Particularly in states that have legalized recreational marijuana use, there has been an increase in production of marijuana extract, usually called hash oil, in the past few years, causing concern among law enforcement personnel, as discussed in a recent piece by USA Today and one from its affiliate, Statesman Journal. Hash oil is made by pouring a solvent (often butane) over marijuana leaves. The mixture is then heated, to evaporate the solvent. Users like this process because it allows them to create the much more THC-potent oil from what otherwise would be unusable parts of the plant. The potential danger comes from the fact that butane sinks; it is heavier than air and will descend, where stove pilot lights or even the motors in refrigerators can ignite it. People also store hash oil in their refrigerators, where the butane continues to evaporate, which can create flammable build-ups of the solvent.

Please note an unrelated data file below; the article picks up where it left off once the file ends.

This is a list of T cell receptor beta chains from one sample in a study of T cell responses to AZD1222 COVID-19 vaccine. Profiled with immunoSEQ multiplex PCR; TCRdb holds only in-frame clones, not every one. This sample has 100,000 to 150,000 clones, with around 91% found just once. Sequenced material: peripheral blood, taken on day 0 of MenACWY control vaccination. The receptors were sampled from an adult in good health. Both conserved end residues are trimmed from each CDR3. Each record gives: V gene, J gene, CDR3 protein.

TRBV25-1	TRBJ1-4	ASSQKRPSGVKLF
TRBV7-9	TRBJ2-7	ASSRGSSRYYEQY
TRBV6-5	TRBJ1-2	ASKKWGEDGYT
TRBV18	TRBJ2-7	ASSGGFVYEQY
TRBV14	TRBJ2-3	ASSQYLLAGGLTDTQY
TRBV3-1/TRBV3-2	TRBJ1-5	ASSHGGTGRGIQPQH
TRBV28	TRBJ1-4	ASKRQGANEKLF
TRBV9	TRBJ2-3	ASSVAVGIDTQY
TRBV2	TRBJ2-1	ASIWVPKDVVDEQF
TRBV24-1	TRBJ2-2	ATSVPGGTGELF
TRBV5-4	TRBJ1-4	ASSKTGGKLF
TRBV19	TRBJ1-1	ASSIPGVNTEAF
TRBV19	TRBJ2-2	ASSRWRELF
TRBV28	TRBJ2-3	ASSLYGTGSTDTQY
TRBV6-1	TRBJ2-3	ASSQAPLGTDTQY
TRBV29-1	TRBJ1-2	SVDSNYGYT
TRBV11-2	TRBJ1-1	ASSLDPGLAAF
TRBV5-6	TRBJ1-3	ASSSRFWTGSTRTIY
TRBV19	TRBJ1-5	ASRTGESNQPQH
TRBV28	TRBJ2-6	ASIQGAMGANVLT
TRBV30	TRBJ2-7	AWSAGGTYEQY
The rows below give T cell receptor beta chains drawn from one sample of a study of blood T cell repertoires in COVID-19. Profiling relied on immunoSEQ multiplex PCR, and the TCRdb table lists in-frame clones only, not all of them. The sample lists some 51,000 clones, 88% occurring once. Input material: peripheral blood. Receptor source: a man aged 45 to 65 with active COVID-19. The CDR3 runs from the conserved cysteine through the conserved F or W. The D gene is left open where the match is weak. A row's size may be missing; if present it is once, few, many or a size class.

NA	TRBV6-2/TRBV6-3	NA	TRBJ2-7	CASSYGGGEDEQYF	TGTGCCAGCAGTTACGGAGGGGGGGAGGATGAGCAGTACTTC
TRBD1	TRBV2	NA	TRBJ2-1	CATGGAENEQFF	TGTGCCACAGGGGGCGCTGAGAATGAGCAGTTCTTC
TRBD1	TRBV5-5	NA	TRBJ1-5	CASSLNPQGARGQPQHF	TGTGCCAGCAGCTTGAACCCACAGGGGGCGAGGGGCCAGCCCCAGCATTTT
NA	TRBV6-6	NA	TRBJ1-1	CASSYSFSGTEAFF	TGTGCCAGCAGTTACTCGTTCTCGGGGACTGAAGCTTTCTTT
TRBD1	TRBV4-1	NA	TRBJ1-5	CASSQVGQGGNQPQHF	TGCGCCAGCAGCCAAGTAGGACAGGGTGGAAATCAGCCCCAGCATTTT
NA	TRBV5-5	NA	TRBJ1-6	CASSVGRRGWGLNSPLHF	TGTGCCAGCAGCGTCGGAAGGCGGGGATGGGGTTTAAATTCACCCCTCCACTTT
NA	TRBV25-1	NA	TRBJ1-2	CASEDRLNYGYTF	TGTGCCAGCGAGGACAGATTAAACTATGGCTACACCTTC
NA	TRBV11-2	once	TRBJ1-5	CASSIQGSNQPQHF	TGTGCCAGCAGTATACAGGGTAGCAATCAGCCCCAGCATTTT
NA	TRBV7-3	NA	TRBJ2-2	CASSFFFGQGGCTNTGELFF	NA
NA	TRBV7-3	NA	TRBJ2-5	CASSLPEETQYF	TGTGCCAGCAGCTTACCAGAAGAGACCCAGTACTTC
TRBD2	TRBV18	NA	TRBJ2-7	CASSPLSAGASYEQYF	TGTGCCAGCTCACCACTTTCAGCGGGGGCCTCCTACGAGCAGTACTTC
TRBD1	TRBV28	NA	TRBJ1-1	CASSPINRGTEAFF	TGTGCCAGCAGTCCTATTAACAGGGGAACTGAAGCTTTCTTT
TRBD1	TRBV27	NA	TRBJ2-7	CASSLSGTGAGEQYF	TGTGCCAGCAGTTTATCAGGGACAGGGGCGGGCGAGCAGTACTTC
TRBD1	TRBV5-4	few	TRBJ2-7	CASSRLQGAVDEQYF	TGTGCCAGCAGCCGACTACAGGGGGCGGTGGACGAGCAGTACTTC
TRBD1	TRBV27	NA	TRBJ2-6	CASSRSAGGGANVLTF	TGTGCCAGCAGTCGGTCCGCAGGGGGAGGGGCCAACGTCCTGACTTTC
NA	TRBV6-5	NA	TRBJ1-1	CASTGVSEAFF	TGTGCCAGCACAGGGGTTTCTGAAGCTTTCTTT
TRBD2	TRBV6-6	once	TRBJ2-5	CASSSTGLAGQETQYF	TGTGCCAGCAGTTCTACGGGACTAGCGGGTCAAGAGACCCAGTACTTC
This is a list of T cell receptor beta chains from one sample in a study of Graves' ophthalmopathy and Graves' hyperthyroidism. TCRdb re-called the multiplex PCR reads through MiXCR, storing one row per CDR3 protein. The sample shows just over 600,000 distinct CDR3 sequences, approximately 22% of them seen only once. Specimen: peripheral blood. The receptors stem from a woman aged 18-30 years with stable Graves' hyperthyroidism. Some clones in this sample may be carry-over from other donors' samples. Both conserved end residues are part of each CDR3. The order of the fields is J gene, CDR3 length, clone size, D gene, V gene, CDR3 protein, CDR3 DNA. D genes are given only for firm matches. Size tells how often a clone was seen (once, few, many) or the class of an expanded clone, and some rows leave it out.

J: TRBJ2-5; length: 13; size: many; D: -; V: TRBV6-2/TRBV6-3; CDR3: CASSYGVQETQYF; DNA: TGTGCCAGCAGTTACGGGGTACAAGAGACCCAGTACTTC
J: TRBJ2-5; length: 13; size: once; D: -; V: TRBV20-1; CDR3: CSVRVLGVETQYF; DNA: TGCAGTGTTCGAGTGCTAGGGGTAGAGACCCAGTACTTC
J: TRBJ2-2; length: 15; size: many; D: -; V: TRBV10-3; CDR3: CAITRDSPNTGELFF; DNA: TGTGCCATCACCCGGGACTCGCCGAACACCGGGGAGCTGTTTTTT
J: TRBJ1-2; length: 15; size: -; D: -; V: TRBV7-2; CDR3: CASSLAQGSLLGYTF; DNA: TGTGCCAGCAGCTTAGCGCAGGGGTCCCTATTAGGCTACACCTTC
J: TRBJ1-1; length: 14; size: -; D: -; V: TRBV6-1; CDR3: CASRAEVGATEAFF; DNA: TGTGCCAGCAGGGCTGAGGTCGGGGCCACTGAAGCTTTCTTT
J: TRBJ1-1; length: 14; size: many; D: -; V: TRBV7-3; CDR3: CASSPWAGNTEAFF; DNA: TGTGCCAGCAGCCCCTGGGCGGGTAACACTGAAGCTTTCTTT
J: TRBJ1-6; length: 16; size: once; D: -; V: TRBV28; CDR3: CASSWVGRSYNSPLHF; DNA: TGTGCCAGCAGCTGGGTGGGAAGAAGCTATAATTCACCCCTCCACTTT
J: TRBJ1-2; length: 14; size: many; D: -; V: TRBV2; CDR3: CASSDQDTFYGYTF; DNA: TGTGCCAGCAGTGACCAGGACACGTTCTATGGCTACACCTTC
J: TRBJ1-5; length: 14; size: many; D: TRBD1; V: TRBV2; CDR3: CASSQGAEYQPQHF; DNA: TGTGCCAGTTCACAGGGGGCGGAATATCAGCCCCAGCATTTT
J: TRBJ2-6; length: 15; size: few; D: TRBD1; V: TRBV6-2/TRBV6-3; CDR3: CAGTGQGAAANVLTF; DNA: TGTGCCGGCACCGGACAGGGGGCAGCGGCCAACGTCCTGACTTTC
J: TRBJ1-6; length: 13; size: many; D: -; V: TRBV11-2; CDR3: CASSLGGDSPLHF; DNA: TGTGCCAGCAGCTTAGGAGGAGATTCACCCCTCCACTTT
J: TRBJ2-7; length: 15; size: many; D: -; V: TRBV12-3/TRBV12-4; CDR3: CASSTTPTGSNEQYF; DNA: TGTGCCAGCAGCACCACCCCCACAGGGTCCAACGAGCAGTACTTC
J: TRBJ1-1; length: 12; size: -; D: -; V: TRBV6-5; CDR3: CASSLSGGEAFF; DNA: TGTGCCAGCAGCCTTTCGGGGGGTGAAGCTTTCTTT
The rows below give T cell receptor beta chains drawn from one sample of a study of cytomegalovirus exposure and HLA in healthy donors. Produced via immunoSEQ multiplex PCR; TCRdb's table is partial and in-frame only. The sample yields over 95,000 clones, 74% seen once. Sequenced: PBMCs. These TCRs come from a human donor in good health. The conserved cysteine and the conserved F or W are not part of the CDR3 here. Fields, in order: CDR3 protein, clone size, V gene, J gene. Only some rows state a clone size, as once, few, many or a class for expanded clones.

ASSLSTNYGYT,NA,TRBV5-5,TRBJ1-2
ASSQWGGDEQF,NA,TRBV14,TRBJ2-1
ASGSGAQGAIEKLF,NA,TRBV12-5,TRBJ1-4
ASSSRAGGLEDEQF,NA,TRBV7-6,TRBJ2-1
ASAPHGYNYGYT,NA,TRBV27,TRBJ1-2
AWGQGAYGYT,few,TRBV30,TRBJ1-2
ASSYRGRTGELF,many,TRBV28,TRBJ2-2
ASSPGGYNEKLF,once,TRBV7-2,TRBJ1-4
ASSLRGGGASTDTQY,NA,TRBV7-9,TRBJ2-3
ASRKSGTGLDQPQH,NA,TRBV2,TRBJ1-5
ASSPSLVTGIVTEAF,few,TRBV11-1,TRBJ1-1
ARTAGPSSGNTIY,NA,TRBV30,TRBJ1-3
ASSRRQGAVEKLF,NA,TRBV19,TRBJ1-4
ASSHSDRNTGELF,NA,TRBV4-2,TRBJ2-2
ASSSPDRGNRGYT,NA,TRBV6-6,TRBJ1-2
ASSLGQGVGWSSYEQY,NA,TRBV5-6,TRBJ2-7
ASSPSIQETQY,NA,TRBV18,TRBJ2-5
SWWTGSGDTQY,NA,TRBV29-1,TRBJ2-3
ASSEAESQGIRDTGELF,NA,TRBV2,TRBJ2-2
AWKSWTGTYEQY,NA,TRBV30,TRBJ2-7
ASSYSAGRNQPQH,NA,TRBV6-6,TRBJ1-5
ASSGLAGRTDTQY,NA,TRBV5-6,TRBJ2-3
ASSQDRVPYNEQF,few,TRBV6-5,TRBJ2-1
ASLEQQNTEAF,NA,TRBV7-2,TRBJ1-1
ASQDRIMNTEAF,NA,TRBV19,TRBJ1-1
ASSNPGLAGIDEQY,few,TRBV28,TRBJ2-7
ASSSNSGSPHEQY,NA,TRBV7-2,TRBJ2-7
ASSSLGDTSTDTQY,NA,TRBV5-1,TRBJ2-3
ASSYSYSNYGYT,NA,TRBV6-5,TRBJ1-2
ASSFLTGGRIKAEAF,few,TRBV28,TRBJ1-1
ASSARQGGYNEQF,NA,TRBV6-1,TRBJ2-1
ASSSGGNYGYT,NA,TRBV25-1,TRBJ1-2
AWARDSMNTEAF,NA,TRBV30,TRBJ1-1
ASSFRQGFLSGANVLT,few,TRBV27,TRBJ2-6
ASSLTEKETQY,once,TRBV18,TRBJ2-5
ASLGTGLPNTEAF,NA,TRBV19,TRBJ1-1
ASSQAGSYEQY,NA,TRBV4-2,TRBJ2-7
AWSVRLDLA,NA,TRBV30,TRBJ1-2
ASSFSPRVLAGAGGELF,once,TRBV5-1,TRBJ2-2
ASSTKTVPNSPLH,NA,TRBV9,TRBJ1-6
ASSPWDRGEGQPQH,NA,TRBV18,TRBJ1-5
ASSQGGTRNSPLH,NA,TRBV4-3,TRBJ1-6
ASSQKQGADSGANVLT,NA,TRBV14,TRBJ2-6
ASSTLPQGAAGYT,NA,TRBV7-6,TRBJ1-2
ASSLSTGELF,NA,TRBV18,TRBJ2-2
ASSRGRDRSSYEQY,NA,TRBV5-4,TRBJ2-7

In addition to its explosive potential, hash oil often has residual butane, as well as the lubricants used to ensure butane moves smoothly through lighters. It can also often contain pesticides (which are more concentrated than when found in marijuana that is smoked), and plant waxes that may be safe to eat but are not considered safe to inhale. Plus, even in most places that allow recreational marijuana use, it is still illegal to produce hash oil. A recent profile by BuzzedNews provides an in-depth discussion of the drug’s potential hazards.